Economics, Culture and Social Theory examines how culture has been neglected in economic theorising and considers how economics could benefit by incorporating ideas from social and cultural theory.
Modern Monetary Theory and Practice: An Introductory Text is an introductory textbook for university-level macroeconomics students. It is based on the principles of Modern Monetary Theory (MMT).
In this volume, Katz offers a detailed summary of the foundations, evolutions and approaches of Dependency Theory in Latin America, focusing on the regional interpretations of Marxism, Developmentalism and World-Systems Theory.
What is game theory? Game theory is a way of thinking about strategic interactions between people, which makes it a crucial component of economics, political science, international relations, psychology and a variety of other disciplines that deal with the complexities of human interaction in decision making.
Approaching the law of nature that determines all forms of economy. The bulk of economic theory addresses the economic process by setting out on a catalogue of aspects, seeking the laws in the aspects and hoping to get together a reliable view of the whole.
Modern Monetary Theory (MMT) is a school of monetary and macroeconomic thought that focuses on the analysis of the monetary and credit system, and in particular on the question of credit creation by the state.
After completing the module, participants should have gained a basic understanding of the economic school of thought referred to as "Modern Monetary Theory" and should be able to analyze the monetary processes at play in the economy and evaluate fiscal and monetary policy decisions from an MMT-perspective.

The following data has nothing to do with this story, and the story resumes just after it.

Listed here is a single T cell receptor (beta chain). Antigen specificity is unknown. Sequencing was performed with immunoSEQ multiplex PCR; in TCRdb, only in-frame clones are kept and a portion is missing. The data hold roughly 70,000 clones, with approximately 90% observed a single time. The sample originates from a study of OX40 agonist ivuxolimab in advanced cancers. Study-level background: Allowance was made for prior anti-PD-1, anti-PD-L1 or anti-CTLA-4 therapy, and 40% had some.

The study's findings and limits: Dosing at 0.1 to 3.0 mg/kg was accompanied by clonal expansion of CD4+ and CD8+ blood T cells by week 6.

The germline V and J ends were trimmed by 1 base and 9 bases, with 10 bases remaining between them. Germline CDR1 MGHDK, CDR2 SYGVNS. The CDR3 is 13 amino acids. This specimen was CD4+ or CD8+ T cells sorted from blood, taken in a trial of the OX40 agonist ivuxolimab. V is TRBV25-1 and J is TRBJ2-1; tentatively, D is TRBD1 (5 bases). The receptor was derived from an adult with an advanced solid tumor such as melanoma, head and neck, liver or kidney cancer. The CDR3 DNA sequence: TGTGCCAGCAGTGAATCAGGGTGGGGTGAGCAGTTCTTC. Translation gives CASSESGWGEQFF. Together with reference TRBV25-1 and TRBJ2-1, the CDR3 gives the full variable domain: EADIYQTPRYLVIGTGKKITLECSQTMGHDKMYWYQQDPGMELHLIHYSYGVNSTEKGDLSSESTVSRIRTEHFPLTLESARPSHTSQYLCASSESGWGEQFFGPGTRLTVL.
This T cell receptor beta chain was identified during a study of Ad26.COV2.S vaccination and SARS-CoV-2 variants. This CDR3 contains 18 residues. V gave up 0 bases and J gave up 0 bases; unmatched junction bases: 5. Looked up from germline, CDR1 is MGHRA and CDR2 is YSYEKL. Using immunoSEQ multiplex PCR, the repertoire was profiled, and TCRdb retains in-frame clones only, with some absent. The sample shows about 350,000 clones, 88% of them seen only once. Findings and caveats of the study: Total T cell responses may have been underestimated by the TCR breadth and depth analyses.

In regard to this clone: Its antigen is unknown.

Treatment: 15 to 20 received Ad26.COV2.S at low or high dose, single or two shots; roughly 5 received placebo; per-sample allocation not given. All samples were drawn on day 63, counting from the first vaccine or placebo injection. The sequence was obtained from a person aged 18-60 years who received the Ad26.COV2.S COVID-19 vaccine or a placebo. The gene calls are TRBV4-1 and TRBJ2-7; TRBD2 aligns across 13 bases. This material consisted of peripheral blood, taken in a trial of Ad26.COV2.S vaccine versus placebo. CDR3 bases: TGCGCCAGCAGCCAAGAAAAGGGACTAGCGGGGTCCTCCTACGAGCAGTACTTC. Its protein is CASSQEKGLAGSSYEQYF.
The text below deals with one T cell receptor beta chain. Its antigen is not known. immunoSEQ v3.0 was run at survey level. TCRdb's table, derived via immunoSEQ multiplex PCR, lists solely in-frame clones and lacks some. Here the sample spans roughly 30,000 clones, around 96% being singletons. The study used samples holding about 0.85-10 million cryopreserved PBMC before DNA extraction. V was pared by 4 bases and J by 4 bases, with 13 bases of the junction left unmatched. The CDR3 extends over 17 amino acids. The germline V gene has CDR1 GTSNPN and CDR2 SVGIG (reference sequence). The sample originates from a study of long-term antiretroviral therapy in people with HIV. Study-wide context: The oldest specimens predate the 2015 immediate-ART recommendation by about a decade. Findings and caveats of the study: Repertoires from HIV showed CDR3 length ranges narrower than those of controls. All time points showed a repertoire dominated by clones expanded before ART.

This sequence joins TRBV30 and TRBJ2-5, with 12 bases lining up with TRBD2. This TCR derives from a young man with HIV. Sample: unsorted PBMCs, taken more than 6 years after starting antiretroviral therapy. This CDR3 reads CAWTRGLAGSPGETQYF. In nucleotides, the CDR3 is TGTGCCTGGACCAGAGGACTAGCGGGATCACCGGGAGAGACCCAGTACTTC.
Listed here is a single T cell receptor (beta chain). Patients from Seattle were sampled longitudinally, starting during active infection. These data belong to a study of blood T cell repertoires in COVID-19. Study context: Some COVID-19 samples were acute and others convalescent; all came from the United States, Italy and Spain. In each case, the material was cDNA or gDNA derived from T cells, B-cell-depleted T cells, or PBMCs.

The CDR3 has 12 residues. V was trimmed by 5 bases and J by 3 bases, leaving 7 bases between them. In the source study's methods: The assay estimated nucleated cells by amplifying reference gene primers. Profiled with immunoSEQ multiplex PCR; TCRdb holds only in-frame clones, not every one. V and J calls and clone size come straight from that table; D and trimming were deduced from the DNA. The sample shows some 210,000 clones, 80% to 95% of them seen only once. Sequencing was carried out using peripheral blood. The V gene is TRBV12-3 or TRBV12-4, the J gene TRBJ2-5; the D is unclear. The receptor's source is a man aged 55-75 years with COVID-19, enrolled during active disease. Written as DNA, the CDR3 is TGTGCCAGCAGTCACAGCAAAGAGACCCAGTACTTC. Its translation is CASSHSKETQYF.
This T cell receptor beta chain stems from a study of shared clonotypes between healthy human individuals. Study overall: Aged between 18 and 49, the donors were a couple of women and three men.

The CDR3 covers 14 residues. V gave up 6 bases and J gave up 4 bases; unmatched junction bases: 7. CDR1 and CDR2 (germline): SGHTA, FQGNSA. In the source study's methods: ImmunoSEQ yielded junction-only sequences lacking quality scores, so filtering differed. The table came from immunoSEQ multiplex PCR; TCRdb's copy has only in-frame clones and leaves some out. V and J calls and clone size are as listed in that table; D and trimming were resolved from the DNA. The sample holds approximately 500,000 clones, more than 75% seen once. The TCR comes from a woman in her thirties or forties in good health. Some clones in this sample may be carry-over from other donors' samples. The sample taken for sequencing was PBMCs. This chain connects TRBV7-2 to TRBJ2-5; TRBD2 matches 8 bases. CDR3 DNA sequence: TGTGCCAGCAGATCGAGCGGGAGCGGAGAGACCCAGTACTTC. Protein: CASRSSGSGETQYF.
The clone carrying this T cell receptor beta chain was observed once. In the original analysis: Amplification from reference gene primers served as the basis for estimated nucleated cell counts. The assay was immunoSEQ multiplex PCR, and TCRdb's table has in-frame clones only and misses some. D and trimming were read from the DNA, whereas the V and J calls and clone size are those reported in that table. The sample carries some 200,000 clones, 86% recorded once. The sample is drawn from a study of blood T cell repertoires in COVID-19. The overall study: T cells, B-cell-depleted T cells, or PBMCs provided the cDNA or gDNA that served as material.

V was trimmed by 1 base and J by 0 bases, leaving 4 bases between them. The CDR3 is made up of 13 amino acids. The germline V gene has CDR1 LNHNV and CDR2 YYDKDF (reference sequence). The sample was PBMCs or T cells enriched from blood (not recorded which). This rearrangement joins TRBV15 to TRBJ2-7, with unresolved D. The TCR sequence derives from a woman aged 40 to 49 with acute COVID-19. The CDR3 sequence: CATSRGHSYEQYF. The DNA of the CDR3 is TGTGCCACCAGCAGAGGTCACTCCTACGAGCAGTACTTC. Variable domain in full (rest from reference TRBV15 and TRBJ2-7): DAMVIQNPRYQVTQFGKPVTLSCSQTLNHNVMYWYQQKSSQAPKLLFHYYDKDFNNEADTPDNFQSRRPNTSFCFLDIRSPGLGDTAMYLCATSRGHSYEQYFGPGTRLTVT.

This book is about history of monetary economic thought. From the 18th century with Hume and Smith to the early 20th, the author explains the different schools of thought regarding the monetary theories and policies and specially the central banking theory.
This groundbreaking collection explores the profound power of Social Reproduction Theory to deepen our understanding of everyday life under capitalism. It tackles issues such as child care, health care, education, family life and the roles of gender, race and sexuality, and shows how they are central to understanding the relationship between economic exploitation and social oppression. Including contributions by: Lise Vogel, Nancy Fraser, David McNally and Susan Ferguson.
Die Modern Monetary Theory (kurz: MMT, dt: moderne Geldtheorie) ist eine geldtheoretische und makroökonomische Denkschule, bei der es hauptsächlich um die Analyse des Geld- und Kreditsystems und insbesondere um die Frage der Kreditschöpfung geht.
A detailed introduction into dependency theory that rethinks its relevance to modern development challenges.
Understanding international trade is central to economics and is currently a hot political issue. It’s an area where popular perceptions of mainstream economics are low, since they have historically missed some important downsides of trade agreements, especially the hollowing out of former manufacturing hubs in the Western world. et economists have for long time had a theory of trade with an impressive amount of scientific clout behind it: the gravity trade model.